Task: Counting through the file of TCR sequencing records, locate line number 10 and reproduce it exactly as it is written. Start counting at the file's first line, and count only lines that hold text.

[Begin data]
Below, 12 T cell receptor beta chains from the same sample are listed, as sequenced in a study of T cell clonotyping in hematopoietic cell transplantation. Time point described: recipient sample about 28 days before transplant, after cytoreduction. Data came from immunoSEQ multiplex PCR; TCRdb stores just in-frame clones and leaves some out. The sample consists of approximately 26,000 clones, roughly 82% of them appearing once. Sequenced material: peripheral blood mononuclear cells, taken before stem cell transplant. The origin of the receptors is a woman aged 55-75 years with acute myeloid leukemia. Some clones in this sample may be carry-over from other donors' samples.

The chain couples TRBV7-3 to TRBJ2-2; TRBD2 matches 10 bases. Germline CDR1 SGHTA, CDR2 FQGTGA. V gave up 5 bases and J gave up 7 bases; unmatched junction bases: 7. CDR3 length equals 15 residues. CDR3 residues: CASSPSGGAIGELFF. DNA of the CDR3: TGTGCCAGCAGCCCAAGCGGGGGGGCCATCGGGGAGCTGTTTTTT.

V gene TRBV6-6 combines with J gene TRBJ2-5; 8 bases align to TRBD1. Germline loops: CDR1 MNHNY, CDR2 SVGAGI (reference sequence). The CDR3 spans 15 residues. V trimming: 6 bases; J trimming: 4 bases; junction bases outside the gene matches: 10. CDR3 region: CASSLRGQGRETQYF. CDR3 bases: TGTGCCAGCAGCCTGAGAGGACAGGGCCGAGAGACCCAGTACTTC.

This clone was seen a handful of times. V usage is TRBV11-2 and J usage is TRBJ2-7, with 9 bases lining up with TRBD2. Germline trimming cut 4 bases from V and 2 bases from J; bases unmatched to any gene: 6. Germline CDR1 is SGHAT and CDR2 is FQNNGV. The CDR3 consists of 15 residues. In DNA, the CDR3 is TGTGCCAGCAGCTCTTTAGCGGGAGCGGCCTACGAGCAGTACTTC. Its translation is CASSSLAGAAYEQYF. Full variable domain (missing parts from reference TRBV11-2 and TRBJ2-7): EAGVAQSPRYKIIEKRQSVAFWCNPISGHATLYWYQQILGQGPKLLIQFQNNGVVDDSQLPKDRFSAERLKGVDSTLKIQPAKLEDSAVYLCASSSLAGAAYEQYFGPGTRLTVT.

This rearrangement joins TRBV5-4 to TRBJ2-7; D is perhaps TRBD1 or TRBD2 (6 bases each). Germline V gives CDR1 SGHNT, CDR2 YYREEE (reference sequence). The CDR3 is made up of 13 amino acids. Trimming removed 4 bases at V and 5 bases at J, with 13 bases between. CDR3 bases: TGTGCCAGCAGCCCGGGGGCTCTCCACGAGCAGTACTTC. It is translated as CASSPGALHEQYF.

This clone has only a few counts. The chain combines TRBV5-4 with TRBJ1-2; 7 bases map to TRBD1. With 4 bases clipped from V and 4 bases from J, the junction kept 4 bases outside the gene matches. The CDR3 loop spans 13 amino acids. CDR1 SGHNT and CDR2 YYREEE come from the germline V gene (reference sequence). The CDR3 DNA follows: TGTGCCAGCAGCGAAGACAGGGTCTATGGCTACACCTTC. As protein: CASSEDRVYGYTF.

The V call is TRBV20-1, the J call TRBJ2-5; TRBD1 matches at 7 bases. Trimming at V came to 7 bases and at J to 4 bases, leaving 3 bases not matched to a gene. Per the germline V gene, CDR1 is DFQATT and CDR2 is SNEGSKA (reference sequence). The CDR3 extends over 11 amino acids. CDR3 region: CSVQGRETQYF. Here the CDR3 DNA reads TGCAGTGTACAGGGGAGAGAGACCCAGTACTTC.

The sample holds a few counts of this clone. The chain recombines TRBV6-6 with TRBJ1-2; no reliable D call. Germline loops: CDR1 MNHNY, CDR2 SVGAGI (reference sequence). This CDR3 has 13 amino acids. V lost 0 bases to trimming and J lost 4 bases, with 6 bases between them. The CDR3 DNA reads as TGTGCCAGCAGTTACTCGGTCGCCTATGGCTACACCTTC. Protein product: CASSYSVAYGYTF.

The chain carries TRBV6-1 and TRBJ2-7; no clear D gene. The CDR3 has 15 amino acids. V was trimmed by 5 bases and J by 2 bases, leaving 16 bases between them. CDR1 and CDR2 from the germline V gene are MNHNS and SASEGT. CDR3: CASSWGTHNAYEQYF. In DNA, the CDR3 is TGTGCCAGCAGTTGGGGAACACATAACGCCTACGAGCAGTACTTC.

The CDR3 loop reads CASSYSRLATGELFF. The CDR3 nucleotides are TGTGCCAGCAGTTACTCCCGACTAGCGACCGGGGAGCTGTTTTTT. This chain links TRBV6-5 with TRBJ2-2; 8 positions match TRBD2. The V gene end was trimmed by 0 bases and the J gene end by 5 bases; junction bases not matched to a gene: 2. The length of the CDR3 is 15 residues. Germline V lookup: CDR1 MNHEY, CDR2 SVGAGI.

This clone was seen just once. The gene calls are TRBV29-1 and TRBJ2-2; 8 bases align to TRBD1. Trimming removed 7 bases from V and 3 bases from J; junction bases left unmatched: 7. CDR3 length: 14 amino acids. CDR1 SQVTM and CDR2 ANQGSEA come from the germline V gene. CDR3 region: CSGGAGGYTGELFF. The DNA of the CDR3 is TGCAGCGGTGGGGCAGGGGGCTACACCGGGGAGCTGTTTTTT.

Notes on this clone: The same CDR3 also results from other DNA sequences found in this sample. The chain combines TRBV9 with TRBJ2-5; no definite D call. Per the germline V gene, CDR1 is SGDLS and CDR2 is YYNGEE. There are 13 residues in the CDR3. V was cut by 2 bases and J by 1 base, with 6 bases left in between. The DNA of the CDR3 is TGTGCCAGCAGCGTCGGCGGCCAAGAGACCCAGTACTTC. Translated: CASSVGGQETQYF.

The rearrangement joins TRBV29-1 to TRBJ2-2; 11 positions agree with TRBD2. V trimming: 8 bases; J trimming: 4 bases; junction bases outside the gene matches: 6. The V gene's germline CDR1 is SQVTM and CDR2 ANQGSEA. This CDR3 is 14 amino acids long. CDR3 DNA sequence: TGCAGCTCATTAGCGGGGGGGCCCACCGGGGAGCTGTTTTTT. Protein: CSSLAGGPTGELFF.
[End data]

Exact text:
The CDR3 loop reads CASSYSRLATGELFF. The CDR3 nucleotides are TGTGCCAGCAGTTACTCCCGACTAGCGACCGGGGAGCTGTTTTTT. This chain links TRBV6-5 with TRBJ2-2; 8 positions match TRBD2. The V gene end was trimmed by 0 bases and the J gene end by 5 bases; junction bases not matched to a gene: 2. The length of the CDR3 is 15 residues. Germline V lookup: CDR1 MNHEY, CDR2 SVGAGI.